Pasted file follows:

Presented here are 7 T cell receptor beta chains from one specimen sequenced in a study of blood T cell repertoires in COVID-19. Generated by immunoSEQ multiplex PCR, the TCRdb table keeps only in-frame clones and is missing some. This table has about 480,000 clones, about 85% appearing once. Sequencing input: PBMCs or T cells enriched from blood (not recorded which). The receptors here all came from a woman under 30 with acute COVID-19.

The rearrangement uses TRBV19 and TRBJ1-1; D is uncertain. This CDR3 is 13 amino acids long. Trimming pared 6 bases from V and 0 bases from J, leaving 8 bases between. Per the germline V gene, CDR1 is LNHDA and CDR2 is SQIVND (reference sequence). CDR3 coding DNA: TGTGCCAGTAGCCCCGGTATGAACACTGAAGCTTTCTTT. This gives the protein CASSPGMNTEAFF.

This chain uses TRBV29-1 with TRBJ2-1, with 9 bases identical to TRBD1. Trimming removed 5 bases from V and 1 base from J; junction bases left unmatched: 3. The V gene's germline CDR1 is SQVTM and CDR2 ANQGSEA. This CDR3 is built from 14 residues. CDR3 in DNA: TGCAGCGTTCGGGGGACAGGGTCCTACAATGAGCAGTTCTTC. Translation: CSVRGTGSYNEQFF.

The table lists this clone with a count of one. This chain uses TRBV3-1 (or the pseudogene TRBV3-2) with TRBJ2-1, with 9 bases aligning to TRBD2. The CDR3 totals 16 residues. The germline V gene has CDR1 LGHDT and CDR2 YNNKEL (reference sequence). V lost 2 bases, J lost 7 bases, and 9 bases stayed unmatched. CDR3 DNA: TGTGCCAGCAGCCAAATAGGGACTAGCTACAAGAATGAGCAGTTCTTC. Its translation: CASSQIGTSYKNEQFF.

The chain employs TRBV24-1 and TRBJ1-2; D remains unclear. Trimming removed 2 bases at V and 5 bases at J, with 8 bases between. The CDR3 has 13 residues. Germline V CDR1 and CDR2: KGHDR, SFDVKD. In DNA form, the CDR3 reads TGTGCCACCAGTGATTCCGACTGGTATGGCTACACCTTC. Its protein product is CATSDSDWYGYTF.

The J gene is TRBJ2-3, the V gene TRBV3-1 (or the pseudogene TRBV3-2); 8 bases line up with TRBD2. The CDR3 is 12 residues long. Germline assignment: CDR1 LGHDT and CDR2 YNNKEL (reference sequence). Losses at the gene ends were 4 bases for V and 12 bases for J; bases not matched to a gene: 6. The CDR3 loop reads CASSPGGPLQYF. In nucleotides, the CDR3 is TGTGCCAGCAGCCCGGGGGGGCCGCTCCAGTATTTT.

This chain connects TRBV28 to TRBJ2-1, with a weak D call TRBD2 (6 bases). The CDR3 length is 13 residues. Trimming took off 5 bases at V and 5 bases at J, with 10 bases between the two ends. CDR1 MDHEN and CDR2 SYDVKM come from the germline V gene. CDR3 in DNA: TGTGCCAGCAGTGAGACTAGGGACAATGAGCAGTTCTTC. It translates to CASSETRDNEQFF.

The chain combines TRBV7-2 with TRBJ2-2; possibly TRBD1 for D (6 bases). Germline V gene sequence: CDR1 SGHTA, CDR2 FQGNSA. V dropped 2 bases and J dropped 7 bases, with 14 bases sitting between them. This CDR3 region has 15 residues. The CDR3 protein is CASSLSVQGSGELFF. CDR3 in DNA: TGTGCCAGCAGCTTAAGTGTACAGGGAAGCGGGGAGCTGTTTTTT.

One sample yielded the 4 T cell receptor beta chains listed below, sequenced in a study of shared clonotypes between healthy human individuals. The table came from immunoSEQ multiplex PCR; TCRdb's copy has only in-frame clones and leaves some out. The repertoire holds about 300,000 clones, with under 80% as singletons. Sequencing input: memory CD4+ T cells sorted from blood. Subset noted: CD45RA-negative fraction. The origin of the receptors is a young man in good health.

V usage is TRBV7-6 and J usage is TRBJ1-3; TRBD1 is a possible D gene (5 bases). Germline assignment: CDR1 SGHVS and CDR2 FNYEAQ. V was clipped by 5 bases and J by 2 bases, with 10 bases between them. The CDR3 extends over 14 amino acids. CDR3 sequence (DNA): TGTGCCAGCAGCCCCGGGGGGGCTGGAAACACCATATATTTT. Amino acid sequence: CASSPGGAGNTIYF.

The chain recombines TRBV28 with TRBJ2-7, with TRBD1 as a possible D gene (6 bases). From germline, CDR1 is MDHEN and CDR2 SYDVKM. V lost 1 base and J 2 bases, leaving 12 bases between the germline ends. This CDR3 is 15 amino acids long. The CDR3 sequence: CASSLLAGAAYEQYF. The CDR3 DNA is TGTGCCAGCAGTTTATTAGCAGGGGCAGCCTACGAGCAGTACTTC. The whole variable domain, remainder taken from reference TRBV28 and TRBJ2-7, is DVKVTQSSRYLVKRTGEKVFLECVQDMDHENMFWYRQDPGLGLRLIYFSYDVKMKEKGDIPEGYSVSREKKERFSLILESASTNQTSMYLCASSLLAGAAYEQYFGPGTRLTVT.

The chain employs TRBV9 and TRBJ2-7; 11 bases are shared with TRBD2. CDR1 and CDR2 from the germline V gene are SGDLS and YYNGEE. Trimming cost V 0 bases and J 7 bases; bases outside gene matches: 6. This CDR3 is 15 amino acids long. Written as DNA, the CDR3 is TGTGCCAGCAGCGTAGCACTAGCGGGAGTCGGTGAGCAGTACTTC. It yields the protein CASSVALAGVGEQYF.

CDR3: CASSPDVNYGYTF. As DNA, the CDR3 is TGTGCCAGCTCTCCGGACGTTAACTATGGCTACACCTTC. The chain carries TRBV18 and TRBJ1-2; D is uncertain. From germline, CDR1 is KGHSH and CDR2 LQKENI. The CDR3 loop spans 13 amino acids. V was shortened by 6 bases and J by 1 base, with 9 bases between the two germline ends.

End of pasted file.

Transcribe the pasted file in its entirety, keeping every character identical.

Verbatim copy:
Presented here are 7 T cell receptor beta chains from one specimen sequenced in a study of blood T cell repertoires in COVID-19. Generated by immunoSEQ multiplex PCR, the TCRdb table keeps only in-frame clones and is missing some. This table has about 480,000 clones, about 85% appearing once. Sequencing input: PBMCs or T cells enriched from blood (not recorded which). The receptors here all came from a woman under 30 with acute COVID-19.

The rearrangement uses TRBV19 and TRBJ1-1; D is uncertain. This CDR3 is 13 amino acids long. Trimming pared 6 bases from V and 0 bases from J, leaving 8 bases between. Per the germline V gene, CDR1 is LNHDA and CDR2 is SQIVND (reference sequence). CDR3 coding DNA: TGTGCCAGTAGCCCCGGTATGAACACTGAAGCTTTCTTT. This gives the protein CASSPGMNTEAFF.

This chain uses TRBV29-1 with TRBJ2-1, with 9 bases identical to TRBD1. Trimming removed 5 bases from V and 1 base from J; junction bases left unmatched: 3. The V gene's germline CDR1 is SQVTM and CDR2 ANQGSEA. This CDR3 is built from 14 residues. CDR3 in DNA: TGCAGCGTTCGGGGGACAGGGTCCTACAATGAGCAGTTCTTC. Translation: CSVRGTGSYNEQFF.

The table lists this clone with a count of one. This chain uses TRBV3-1 (or the pseudogene TRBV3-2) with TRBJ2-1, with 9 bases aligning to TRBD2. The CDR3 totals 16 residues. The germline V gene has CDR1 LGHDT and CDR2 YNNKEL (reference sequence). V lost 2 bases, J lost 7 bases, and 9 bases stayed unmatched. CDR3 DNA: TGTGCCAGCAGCCAAATAGGGACTAGCTACAAGAATGAGCAGTTCTTC. Its translation: CASSQIGTSYKNEQFF.

The chain employs TRBV24-1 and TRBJ1-2; D remains unclear. Trimming removed 2 bases at V and 5 bases at J, with 8 bases between. The CDR3 has 13 residues. Germline V CDR1 and CDR2: KGHDR, SFDVKD. In DNA form, the CDR3 reads TGTGCCACCAGTGATTCCGACTGGTATGGCTACACCTTC. Its protein product is CATSDSDWYGYTF.

The J gene is TRBJ2-3, the V gene TRBV3-1 (or the pseudogene TRBV3-2); 8 bases line up with TRBD2. The CDR3 is 12 residues long. Germline assignment: CDR1 LGHDT and CDR2 YNNKEL (reference sequence). Losses at the gene ends were 4 bases for V and 12 bases for J; bases not matched to a gene: 6. The CDR3 loop reads CASSPGGPLQYF. In nucleotides, the CDR3 is TGTGCCAGCAGCCCGGGGGGGCCGCTCCAGTATTTT.

This chain connects TRBV28 to TRBJ2-1, with a weak D call TRBD2 (6 bases). The CDR3 length is 13 residues. Trimming took off 5 bases at V and 5 bases at J, with 10 bases between the two ends. CDR1 MDHEN and CDR2 SYDVKM come from the germline V gene. CDR3 in DNA: TGTGCCAGCAGTGAGACTAGGGACAATGAGCAGTTCTTC. It translates to CASSETRDNEQFF.

The chain combines TRBV7-2 with TRBJ2-2; possibly TRBD1 for D (6 bases). Germline V gene sequence: CDR1 SGHTA, CDR2 FQGNSA. V dropped 2 bases and J dropped 7 bases, with 14 bases sitting between them. This CDR3 region has 15 residues. The CDR3 protein is CASSLSVQGSGELFF. CDR3 in DNA: TGTGCCAGCAGCTTAAGTGTACAGGGAAGCGGGGAGCTGTTTTTT.

One sample yielded the 4 T cell receptor beta chains listed below, sequenced in a study of shared clonotypes between healthy human individuals. The table came from immunoSEQ multiplex PCR; TCRdb's copy has only in-frame clones and leaves some out. The repertoire holds about 300,000 clones, with under 80% as singletons. Sequencing input: memory CD4+ T cells sorted from blood. Subset noted: CD45RA-negative fraction. The origin of the receptors is a young man in good health.

V usage is TRBV7-6 and J usage is TRBJ1-3; TRBD1 is a possible D gene (5 bases). Germline assignment: CDR1 SGHVS and CDR2 FNYEAQ. V was clipped by 5 bases and J by 2 bases, with 10 bases between them. The CDR3 extends over 14 amino acids. CDR3 sequence (DNA): TGTGCCAGCAGCCCCGGGGGGGCTGGAAACACCATATATTTT. Amino acid sequence: CASSPGGAGNTIYF.

The chain recombines TRBV28 with TRBJ2-7, with TRBD1 as a possible D gene (6 bases). From germline, CDR1 is MDHEN and CDR2 SYDVKM. V lost 1 base and J 2 bases, leaving 12 bases between the germline ends. This CDR3 is 15 amino acids long. The CDR3 sequence: CASSLLAGAAYEQYF. The CDR3 DNA is TGTGCCAGCAGTTTATTAGCAGGGGCAGCCTACGAGCAGTACTTC. The whole variable domain, remainder taken from reference TRBV28 and TRBJ2-7, is DVKVTQSSRYLVKRTGEKVFLECVQDMDHENMFWYRQDPGLGLRLIYFSYDVKMKEKGDIPEGYSVSREKKERFSLILESASTNQTSMYLCASSLLAGAAYEQYFGPGTRLTVT.

The chain employs TRBV9 and TRBJ2-7; 11 bases are shared with TRBD2. CDR1 and CDR2 from the germline V gene are SGDLS and YYNGEE. Trimming cost V 0 bases and J 7 bases; bases outside gene matches: 6. This CDR3 is 15 amino acids long. Written as DNA, the CDR3 is TGTGCCAGCAGCGTAGCACTAGCGGGAGTCGGTGAGCAGTACTTC. It yields the protein CASSVALAGVGEQYF.

CDR3: CASSPDVNYGYTF. As DNA, the CDR3 is TGTGCCAGCTCTCCGGACGTTAACTATGGCTACACCTTC. The chain carries TRBV18 and TRBJ1-2; D is uncertain. From germline, CDR1 is KGHSH and CDR2 LQKENI. The CDR3 loop spans 13 amino acids. V was shortened by 6 bases and J by 1 base, with 9 bases between the two germline ends.